This weekend, it boiled my blood when a former intern told me that an old man who identified himself as a Tea Party member pulled her out of a crowd to tell her she looked like trash. He said she did not know herself and that she needed more class. Then he had the audacity to claim that his daughter would never dress like my friend. For all he knows, his sweet high schooler was smoking opium at that very moment. I’ve seen plenty of blissfully ignorant parents hop on the “not my little girl” high horse until she gets into serious trouble. Besides, my intern looked fine. She was wearing a long black dress and tights. God forbid women break away from loose-fitting blouses, oversized slacks, and blazers. Could she have gone for a more professional look? Yes, but she was neither skimpy nor revealing, and it should be known that unsolicited remarks like that creepy man’s are inappropriate and could even be categorized as sexual harassment.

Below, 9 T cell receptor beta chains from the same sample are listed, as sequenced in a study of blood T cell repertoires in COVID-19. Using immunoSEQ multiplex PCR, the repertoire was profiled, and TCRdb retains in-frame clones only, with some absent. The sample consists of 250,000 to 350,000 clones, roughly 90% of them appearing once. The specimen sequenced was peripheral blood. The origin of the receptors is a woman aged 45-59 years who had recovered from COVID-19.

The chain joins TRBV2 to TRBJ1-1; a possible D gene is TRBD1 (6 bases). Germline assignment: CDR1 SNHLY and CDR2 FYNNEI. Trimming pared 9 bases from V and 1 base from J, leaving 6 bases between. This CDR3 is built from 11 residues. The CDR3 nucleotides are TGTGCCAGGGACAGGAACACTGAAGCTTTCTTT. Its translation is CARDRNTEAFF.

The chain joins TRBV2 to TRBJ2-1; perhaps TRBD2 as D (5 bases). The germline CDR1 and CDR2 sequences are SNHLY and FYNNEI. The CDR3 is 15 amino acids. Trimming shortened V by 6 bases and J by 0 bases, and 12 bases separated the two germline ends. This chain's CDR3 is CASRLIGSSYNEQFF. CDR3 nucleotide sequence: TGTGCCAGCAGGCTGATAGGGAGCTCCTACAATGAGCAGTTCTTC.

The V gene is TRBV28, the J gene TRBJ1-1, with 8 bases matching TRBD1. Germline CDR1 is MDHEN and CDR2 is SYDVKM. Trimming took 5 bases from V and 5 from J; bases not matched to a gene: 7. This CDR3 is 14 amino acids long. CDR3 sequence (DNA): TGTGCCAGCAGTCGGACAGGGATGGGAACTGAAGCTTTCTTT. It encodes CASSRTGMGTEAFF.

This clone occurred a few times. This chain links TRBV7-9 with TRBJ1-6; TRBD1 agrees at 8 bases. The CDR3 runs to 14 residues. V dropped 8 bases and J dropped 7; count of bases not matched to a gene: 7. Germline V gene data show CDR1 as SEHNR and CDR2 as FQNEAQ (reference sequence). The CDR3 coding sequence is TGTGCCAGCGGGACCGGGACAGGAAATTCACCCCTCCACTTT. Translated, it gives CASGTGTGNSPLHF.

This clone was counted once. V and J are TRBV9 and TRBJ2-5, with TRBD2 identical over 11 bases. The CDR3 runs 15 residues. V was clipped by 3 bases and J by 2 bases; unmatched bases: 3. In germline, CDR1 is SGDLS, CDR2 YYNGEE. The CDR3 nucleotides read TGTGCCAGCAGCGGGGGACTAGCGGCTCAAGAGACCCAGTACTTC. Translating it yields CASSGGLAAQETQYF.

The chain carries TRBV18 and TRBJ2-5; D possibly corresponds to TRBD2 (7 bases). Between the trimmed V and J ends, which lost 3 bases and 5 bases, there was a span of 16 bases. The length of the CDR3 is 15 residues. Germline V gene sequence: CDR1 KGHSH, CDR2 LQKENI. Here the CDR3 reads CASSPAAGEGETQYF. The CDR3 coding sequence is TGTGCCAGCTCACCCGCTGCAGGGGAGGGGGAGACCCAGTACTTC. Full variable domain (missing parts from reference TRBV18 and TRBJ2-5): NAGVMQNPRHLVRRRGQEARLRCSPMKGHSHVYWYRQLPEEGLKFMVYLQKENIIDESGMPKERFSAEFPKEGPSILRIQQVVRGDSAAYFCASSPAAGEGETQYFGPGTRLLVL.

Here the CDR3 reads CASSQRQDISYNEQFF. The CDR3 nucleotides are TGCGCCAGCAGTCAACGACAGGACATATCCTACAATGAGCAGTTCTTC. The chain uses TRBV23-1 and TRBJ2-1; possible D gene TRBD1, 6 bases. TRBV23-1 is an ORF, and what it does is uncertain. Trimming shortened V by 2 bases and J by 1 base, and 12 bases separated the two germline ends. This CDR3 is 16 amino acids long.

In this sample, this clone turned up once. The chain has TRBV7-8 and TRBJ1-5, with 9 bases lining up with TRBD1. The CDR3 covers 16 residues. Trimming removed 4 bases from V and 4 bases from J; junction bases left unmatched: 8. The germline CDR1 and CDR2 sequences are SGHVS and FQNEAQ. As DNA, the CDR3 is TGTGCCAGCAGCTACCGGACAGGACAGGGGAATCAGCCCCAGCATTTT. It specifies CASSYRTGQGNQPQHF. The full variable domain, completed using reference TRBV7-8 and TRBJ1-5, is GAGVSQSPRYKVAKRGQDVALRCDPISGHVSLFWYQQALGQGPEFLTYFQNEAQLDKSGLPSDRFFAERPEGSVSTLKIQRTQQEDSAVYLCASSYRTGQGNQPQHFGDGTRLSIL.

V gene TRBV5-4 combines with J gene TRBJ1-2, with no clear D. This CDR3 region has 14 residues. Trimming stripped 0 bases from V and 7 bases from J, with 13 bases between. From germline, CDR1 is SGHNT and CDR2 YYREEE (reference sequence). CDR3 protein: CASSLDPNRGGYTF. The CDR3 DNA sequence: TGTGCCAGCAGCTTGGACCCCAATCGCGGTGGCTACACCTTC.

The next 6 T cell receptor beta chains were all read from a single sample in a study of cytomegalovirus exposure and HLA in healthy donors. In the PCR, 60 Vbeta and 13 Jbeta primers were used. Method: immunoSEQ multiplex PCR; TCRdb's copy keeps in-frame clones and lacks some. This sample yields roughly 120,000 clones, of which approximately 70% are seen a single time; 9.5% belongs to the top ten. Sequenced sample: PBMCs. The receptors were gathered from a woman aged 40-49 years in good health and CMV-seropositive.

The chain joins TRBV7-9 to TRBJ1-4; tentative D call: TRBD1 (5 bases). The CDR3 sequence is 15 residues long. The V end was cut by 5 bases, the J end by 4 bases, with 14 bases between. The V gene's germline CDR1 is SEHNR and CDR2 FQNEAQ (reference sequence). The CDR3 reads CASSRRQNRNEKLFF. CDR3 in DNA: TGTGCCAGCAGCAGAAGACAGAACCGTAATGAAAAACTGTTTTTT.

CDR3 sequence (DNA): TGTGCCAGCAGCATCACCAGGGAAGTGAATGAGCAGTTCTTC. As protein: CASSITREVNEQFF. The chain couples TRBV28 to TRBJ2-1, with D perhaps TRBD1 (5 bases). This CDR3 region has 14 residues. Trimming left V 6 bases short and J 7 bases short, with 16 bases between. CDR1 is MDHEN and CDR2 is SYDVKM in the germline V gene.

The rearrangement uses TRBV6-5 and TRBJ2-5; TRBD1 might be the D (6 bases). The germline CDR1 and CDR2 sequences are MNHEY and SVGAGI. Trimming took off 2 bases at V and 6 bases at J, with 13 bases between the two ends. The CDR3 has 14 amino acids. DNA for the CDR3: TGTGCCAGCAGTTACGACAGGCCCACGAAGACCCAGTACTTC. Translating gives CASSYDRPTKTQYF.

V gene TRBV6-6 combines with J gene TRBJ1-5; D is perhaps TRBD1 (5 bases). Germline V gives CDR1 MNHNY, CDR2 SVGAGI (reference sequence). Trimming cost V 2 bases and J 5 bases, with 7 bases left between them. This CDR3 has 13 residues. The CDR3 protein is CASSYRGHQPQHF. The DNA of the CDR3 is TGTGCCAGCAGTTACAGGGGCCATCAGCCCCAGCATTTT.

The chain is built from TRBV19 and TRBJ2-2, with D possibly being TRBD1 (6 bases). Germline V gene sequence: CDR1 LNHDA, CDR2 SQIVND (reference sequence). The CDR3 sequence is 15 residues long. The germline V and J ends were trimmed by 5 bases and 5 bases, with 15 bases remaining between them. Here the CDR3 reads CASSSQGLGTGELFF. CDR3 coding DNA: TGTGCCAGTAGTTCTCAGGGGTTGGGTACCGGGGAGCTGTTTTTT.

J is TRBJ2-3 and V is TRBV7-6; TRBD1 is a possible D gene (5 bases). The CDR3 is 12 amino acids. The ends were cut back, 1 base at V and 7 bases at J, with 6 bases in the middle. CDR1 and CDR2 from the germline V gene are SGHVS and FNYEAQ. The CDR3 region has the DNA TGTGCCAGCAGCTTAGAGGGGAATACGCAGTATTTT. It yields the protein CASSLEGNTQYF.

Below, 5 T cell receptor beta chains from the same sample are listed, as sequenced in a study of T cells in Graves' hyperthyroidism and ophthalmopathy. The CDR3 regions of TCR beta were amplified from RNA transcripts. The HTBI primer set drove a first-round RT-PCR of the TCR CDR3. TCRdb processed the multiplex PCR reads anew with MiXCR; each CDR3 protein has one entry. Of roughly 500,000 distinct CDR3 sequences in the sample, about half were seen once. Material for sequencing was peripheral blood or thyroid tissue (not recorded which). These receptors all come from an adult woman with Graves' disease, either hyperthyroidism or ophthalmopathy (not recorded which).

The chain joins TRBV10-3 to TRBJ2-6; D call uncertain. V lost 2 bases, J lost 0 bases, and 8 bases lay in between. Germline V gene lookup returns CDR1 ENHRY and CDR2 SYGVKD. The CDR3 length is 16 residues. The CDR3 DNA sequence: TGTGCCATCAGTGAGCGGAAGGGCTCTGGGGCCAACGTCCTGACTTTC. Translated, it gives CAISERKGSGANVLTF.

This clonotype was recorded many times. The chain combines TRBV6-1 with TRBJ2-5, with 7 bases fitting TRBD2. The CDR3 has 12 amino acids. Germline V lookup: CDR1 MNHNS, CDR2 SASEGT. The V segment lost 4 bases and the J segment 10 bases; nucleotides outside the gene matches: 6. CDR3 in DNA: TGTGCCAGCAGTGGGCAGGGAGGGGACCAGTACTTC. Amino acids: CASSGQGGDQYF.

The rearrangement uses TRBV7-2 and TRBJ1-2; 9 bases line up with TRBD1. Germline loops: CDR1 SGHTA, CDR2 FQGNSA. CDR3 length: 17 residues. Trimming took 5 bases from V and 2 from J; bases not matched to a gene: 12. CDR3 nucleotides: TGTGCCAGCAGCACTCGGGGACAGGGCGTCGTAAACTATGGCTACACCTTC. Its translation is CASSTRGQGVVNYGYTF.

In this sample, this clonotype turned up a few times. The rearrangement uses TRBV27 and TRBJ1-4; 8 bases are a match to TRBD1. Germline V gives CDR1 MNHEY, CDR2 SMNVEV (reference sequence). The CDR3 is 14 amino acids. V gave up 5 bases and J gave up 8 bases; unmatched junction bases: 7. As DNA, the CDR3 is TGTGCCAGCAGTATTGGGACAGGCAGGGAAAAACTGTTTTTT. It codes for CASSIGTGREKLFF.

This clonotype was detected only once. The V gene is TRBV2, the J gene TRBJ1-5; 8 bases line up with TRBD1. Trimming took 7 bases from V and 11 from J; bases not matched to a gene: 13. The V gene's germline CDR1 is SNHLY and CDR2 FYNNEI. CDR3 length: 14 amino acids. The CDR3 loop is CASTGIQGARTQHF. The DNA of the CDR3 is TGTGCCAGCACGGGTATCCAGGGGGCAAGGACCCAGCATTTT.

So, rather than slam CPAC women’s wardrobe or tell twenty-somethings to tone it down, take note of the hostility and unwarranted judgment in the above posts. It’s much more disturbing to watch women smear each other over clothing than to bump into a college girl whose skirt is above her knee. Let’s quit with the cyber attacks and instead present each other with constructive criticism.
I don’t really have elephantitis/elaphantiasis, but from the looks of one of my toes, you’d think otherwise (and probably run for the hills).
The other day, I tripped in my new sandals and managed to sprain my foot. I feel great but can’t walk, and my only regret is that I don’t have an awesome story about how I acquired this injury. This past month, I’ve damaged the same leg, which will probably fall off by the end of 2011. Several weeks ago, I tripped over my computer cord, dropped my laptop, and landed on my hallway rug with a thud. I had a knee rugburn for a while and explained over and over again to my goofy male friends that there was no scandalous story behind my ugly cut. I’m just clumsy